Spring arrives when I hear — not see, but hear — robins singing in the morning. They start their slurpy song a few moments before dawn, waking up the cardinals who then sing a tune from their repertoire.
The seasons are experienced through sound: hearing birds before I see them, smelling snow before it arrives, feeling the changing humidity on my skin.
This summer has been gracious, not too hot, not too dry. As I’m writing this, we are having a few days of heat and soggy air. Jane and I use the air conditioning sparingly, turning it on when it gets to be about 80 degrees in the house, and turning it off before we go to sleep. I do not like hot weather.
Last week I heard the sound that announces the depth of summer and, like a lookout in a crow’s nest, the first sighting of autumn, still a ways off but approaching.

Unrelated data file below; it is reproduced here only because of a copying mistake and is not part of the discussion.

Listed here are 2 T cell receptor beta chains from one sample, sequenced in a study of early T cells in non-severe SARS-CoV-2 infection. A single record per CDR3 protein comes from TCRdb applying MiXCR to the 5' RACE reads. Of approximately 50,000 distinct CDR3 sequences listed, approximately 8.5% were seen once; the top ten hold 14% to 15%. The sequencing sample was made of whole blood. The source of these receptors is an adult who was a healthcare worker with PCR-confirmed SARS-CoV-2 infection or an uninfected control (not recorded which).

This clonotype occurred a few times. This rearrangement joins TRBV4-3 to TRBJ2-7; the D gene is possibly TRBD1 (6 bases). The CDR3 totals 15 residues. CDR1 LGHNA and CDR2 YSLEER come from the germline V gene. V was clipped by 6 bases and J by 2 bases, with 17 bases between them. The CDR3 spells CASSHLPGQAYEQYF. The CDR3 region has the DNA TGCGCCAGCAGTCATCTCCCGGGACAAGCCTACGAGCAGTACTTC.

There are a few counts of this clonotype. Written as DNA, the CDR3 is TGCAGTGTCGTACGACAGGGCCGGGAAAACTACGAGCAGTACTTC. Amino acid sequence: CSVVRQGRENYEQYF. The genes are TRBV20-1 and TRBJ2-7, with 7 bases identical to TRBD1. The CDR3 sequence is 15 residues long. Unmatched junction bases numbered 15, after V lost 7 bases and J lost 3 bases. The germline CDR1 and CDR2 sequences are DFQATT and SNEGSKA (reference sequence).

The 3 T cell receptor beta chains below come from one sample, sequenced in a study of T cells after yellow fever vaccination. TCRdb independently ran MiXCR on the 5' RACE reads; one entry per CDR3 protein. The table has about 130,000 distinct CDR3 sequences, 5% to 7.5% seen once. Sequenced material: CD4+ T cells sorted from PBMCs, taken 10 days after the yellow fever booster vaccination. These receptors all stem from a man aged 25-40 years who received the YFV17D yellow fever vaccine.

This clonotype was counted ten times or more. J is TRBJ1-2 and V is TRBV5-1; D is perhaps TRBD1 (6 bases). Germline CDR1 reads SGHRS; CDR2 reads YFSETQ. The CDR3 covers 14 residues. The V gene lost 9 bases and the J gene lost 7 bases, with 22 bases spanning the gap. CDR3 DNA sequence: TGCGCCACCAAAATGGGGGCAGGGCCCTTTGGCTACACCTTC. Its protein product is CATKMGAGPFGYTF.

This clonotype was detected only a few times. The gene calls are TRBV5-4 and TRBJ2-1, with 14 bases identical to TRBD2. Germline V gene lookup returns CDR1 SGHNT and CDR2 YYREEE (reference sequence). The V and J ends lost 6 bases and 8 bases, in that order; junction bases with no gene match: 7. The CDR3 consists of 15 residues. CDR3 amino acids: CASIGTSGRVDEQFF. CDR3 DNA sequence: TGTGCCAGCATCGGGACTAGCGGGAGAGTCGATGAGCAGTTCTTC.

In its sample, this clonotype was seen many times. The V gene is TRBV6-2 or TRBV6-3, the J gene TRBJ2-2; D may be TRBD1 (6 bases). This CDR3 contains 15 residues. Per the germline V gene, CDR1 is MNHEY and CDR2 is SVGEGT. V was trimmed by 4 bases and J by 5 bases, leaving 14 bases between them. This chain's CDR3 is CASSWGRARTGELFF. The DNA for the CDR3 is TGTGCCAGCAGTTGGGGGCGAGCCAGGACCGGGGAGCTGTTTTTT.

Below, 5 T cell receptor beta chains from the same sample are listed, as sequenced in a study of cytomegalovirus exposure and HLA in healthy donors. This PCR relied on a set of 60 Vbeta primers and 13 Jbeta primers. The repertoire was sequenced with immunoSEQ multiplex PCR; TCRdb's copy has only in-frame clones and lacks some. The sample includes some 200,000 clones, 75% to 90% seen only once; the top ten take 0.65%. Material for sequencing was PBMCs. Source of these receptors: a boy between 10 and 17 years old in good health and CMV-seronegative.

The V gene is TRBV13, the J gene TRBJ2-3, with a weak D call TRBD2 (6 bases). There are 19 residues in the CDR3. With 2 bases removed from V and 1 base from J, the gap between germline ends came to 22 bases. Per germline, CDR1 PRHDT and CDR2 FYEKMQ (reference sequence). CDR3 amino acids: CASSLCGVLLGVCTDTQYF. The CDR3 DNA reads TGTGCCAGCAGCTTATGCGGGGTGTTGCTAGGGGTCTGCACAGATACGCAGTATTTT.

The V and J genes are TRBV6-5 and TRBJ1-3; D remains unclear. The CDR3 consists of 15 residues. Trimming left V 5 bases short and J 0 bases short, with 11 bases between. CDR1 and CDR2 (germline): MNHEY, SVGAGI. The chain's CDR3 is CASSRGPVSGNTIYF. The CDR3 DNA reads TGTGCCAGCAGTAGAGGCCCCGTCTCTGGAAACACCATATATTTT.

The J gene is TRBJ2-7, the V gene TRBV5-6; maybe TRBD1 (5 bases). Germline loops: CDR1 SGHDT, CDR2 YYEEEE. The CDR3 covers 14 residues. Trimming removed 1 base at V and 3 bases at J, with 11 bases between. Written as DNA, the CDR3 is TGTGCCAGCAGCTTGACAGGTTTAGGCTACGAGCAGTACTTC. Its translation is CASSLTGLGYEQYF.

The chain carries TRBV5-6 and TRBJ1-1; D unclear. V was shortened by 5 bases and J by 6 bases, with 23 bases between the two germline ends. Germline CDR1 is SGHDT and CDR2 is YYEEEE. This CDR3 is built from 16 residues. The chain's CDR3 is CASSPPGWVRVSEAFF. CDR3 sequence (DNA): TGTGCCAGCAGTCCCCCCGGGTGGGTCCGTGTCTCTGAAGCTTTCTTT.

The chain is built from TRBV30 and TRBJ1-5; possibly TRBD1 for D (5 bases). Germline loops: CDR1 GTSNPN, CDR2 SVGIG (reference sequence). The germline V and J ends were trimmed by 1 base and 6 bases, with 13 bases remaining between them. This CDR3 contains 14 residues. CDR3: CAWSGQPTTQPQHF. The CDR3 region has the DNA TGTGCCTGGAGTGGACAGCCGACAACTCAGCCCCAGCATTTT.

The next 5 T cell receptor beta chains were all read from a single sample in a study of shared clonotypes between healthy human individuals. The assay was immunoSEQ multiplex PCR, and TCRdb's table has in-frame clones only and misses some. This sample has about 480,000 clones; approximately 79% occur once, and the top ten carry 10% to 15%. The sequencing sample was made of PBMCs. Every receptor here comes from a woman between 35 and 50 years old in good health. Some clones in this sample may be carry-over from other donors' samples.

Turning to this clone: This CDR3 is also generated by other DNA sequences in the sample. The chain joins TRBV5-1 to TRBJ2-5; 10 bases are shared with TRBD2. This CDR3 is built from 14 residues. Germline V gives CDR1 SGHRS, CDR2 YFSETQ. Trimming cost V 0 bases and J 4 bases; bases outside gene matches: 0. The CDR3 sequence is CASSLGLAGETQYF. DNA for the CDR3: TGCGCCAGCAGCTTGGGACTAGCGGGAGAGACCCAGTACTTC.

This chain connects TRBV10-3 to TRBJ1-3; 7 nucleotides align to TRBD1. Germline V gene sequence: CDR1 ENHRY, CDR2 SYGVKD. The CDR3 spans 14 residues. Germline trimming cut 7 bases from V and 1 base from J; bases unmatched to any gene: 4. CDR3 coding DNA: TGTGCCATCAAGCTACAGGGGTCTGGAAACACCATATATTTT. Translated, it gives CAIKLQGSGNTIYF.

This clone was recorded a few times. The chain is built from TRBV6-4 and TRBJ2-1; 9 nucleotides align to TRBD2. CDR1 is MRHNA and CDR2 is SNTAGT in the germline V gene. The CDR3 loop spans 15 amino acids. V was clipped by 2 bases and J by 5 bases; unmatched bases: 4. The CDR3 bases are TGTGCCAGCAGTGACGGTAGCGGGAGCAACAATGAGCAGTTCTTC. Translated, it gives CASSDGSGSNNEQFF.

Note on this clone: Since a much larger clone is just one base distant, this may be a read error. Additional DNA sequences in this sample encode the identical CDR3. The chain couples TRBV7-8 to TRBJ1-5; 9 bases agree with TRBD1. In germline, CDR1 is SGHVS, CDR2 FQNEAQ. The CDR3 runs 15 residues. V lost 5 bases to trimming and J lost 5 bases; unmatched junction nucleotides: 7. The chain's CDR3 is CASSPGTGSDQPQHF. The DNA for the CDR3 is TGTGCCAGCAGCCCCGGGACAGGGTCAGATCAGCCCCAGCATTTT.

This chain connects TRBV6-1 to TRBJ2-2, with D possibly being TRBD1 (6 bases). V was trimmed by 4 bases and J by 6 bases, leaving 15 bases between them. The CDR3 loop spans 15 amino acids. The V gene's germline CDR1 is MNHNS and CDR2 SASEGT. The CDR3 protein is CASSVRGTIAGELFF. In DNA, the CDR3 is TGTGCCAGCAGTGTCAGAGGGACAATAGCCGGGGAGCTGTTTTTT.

I heard crickets.
The boys are rubbing their wings together. Their fast chirping will start slowing down as the temperature drops each night. For now, they are doing about 30 to 35 chirps every 15 seconds. (Yes, I am a geeky girl. And according to the University of Minnesota Extension Service, one can estimate the approximate temperature in degrees Fahrenheit by counting the number of chirps in 15 seconds then adding 40.)
Wind, air pressure, humidity, the angle of the sun, the length of night and day all affect me deeply. Why not focus in and write about it? Why not write a collection of songs for all seasons, meteorological and metaphorical?
The working title for this project is Winter Springs, Summer Falls. There are two songs already finished, recorded, mixed and out on iTunes. A third song has been written but not recorded as yet.
I’ll be posting as I write and record the songs. Stay tuned.